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Market Options Complementing MSP

The Government of India uses the Minimum Support Price (MSP) to as a security against loss to the farmers as also to procure food grains for public distribution. But the MSP is at the same time a heavy drain  to the exchequer and to reduce this burden as also for the greater benefit of the farmers, Niraj Shukla advocates use several market-based instruments viz., options, forwards and futures of commodity options as the best alternative to the current price support system.


The Minimum support price (MSP) is a form of market intervention by the Government to save the farmers from distress sales and to procure food grains for public distribution. While Commission of Agricultural Costs & Prices (CACP) is responsible for recommending MSP to incentivize the farmers to raise productivity and increase the production in line with the emerging demand patterns in the country, Food Corporation of India (FCI) acts as nodal agency for procurement. CACP considers factors such as the cost of production, change in input prices, market price trends, demand and supply and a reasonable margin for farmers while recommending MSP. Though MSP protects the interest of farmers, it comes with a heavy price to the exchequer. The food subsidy budget for FY17 was Rs1.34 lakh crore, of which Rs1.03 lakh crore was to be routed through FCI to the intended beneficiaries.


MSPs are usually announced at the beginning of the sowing season and this helps farmers make informed decision on the crops they must plant. FCI along with State agencies, establishes purchase centers for procuring food grain under the price support scheme at locations decided by the state government with the aim of maximising purchases. Each year, the FCI purchases roughly 15 to 20 per cent of India’s wheat output and 12 to 15 per cent of its paddy output.


In a developed commodities derivatives market, there could be several market-based instruments viz., options, forwards and futures that rely on market prices rather than administrative prices thus shifting risks to viable financial markets which are better equipped and willing to take risks. Out of these instruments, commodity options could be used as the best alternative to the current price support system. Using this instrument, the government could easily shift their risks to commodity market participants who are more capable. Under this, the government can procure the strategic requirement at MSP and the purchases above this strategic requirement can be accomplished by selling put options to the farmers.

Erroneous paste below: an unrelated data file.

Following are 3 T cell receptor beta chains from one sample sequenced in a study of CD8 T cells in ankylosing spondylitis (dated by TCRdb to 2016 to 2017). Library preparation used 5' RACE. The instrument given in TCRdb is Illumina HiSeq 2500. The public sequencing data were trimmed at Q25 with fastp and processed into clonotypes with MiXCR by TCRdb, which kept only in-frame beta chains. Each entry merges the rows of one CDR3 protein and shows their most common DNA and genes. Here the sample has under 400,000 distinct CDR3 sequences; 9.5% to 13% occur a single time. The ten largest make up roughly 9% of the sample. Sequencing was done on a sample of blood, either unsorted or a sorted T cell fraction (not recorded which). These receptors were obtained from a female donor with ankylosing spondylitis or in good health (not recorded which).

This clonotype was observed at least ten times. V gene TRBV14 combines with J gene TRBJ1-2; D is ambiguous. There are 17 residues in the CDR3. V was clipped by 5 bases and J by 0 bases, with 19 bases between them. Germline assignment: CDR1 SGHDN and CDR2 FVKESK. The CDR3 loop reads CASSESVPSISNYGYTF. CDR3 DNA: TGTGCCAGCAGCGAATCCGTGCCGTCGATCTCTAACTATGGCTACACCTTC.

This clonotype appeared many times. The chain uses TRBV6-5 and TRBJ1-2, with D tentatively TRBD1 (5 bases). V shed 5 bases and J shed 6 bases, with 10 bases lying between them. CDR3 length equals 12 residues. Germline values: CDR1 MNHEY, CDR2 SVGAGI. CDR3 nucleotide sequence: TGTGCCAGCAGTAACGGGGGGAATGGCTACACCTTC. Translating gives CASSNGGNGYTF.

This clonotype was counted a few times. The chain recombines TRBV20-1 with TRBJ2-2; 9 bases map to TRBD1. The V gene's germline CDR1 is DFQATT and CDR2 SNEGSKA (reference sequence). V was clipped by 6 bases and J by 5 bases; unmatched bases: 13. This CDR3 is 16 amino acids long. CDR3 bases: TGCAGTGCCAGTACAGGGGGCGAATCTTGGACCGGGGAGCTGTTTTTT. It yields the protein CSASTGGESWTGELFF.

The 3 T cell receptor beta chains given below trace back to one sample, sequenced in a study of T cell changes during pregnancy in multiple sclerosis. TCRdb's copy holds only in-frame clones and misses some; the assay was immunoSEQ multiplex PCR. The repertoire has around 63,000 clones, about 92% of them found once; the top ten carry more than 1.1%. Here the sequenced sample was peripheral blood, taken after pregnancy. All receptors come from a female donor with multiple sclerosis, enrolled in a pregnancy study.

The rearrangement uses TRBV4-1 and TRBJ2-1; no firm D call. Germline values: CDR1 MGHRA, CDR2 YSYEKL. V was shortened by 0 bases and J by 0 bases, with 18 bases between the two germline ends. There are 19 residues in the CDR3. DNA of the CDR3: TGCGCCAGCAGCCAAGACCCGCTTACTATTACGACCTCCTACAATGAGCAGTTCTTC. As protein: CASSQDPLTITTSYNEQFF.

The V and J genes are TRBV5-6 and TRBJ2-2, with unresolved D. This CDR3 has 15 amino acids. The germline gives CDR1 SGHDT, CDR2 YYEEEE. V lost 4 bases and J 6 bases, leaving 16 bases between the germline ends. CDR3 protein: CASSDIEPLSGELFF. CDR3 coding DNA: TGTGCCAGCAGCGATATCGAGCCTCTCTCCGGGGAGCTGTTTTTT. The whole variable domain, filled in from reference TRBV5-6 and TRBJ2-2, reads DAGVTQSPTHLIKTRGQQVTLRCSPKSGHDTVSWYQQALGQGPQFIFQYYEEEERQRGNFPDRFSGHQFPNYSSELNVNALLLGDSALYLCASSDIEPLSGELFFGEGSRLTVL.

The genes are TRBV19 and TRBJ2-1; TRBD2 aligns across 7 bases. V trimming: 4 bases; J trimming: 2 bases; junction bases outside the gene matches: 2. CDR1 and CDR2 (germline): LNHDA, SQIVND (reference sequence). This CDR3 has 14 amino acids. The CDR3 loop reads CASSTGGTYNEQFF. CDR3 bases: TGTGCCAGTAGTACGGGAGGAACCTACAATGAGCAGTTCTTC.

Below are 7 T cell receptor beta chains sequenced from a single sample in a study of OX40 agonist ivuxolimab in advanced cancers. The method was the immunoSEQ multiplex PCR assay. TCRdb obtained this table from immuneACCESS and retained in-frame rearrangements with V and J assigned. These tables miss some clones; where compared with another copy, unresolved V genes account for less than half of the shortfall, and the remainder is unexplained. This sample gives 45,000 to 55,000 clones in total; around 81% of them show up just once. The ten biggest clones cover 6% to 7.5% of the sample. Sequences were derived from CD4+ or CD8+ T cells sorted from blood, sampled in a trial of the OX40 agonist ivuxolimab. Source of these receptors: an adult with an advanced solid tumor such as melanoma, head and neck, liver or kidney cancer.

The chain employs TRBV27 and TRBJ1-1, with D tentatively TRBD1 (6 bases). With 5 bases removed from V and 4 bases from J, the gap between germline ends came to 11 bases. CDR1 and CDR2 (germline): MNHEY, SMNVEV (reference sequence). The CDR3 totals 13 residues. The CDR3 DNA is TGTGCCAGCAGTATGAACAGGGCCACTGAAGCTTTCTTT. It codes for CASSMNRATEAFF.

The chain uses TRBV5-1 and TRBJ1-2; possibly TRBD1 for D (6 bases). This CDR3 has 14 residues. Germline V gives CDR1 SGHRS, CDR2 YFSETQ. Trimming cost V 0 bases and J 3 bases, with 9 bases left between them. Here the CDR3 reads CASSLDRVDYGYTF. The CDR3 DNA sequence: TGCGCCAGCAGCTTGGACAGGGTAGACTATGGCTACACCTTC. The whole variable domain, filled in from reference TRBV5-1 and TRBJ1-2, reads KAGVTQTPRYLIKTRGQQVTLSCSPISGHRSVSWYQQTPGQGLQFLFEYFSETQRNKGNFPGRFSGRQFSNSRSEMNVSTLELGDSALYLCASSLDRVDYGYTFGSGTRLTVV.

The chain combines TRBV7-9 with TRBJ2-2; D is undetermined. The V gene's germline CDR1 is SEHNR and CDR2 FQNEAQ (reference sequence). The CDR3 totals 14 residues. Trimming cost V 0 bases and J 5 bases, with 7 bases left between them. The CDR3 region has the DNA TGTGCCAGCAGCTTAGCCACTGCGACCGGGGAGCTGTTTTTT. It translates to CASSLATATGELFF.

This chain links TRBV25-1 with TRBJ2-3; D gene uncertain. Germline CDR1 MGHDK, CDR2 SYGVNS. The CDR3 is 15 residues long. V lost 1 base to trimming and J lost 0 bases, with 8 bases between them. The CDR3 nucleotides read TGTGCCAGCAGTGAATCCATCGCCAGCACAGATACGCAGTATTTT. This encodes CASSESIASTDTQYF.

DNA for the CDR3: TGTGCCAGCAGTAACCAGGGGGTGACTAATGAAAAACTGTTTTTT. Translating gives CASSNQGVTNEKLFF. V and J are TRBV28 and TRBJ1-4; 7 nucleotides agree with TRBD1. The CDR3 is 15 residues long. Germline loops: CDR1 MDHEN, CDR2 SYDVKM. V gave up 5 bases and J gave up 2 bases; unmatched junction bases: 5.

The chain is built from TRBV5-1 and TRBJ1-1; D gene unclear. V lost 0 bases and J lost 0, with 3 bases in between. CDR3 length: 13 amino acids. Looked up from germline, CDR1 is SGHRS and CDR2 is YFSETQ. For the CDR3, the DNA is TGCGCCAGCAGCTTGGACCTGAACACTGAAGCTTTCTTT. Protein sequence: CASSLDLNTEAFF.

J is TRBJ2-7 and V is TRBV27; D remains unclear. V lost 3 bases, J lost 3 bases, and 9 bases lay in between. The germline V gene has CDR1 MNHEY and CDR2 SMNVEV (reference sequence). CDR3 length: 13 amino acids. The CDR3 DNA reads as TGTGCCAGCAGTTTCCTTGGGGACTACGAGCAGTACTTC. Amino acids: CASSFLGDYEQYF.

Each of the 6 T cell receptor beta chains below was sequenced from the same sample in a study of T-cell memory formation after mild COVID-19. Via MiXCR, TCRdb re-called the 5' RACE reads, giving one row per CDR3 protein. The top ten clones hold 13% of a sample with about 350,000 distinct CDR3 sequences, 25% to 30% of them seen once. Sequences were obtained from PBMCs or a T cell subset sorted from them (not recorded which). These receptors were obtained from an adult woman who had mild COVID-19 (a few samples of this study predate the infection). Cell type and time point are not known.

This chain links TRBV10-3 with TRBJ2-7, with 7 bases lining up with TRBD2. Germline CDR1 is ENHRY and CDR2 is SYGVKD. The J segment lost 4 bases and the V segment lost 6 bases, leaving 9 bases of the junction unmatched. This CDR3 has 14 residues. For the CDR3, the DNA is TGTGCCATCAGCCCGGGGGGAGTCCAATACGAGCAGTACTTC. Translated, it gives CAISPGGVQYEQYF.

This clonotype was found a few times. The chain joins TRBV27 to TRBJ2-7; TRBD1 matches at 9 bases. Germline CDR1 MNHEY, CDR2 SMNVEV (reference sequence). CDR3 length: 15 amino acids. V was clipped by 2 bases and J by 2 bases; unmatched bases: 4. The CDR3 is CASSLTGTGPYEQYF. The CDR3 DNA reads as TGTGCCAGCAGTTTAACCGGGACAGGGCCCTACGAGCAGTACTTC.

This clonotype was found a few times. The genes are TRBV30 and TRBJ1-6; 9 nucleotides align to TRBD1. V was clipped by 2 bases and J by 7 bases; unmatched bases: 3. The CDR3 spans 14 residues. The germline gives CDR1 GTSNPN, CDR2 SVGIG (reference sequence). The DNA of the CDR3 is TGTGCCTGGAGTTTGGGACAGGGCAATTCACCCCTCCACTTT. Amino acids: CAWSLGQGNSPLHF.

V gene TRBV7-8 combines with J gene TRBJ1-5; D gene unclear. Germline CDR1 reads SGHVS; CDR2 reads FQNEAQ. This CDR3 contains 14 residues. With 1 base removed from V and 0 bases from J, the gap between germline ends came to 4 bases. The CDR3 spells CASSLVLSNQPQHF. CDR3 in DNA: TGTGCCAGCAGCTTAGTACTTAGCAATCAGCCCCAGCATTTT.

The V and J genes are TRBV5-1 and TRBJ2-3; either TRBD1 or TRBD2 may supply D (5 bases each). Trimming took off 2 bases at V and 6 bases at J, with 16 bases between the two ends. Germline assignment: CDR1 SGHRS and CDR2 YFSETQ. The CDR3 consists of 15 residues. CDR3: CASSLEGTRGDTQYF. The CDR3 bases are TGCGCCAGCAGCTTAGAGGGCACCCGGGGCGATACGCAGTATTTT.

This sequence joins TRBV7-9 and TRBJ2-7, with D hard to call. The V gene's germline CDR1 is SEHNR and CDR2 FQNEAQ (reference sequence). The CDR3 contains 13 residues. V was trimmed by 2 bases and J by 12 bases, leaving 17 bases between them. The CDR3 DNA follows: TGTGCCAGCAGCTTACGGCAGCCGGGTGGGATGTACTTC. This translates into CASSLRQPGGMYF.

If the prices of the underlying commodity fall below MSP (reflecting strike price in commodity options), farmers or option buyers will sell their produce to government procuring agencies such as FCI at strike price i.e., MSP. However, the procuring agency will face a price risk which can then be hedged using exchange traded derivatives. But if the market price is above the strike price, farmers will choose to sell directly in the open market and the only loss will be the premium paid by the farmers which can be subsidized by the Government in pursuit of its social goals.


The government’s liability in the maintenance of MSP then becomes a contingent liability, rather than a committed one, as Government agencies are bound to purchase only when the market prices of the commodities fall below the MSP. Being contingent liabilities, it can be expected that not all will become due at the same time (assuming that MSP is implemented across a number of commodities). This could lead to immense savings in the purchase process, interest, storage and insurance costs.


Additionally, the government could sell call options in the open market for the unencumbered stock in warehouses, thereby gathering additional premium and hence revenue for its market operations. A call option is simply the right to buy a commodity in future at a price fixed today. In case the call options are exercised then the government agencies have adequate stock to be able to make deliveries. This gives the ability to stabilize prices in the event of a price surge due to shortages. This ability to buy and sell options would effectively make the government agencies involved insurers of the food marketplace, which is the role they play today through direct purchase and sales rather than via options.


Progressive farmers/farmers collectives can directly use the options contracts to hedge their produce. The farmers, as an options buyer, are not required to pay margin and M2M, instead they have to pay a onetime fee/premium upfront to the writer (option seller). The premium paid by them can further be subsidized partially or completely by the government. This will provide them with a derivatives market based instrument that would help them get the benefit of price protection in case the prices fall below their cost of production and also derive the benefit of any rise in the price. Options would enable farmers to lock in future revenues thereby assuring the lenders that these revenues will cover repayment of the loan that in turn could improve the terms of commodity financing to farmers. Moreover, banks/financial institutions with commodity exposure would also be able hedge their risk at the exchange and transfer the benefit to farmers in terms of more competent lending rates.


The author is Senior Economist at NCDEX. Views expressed are personal.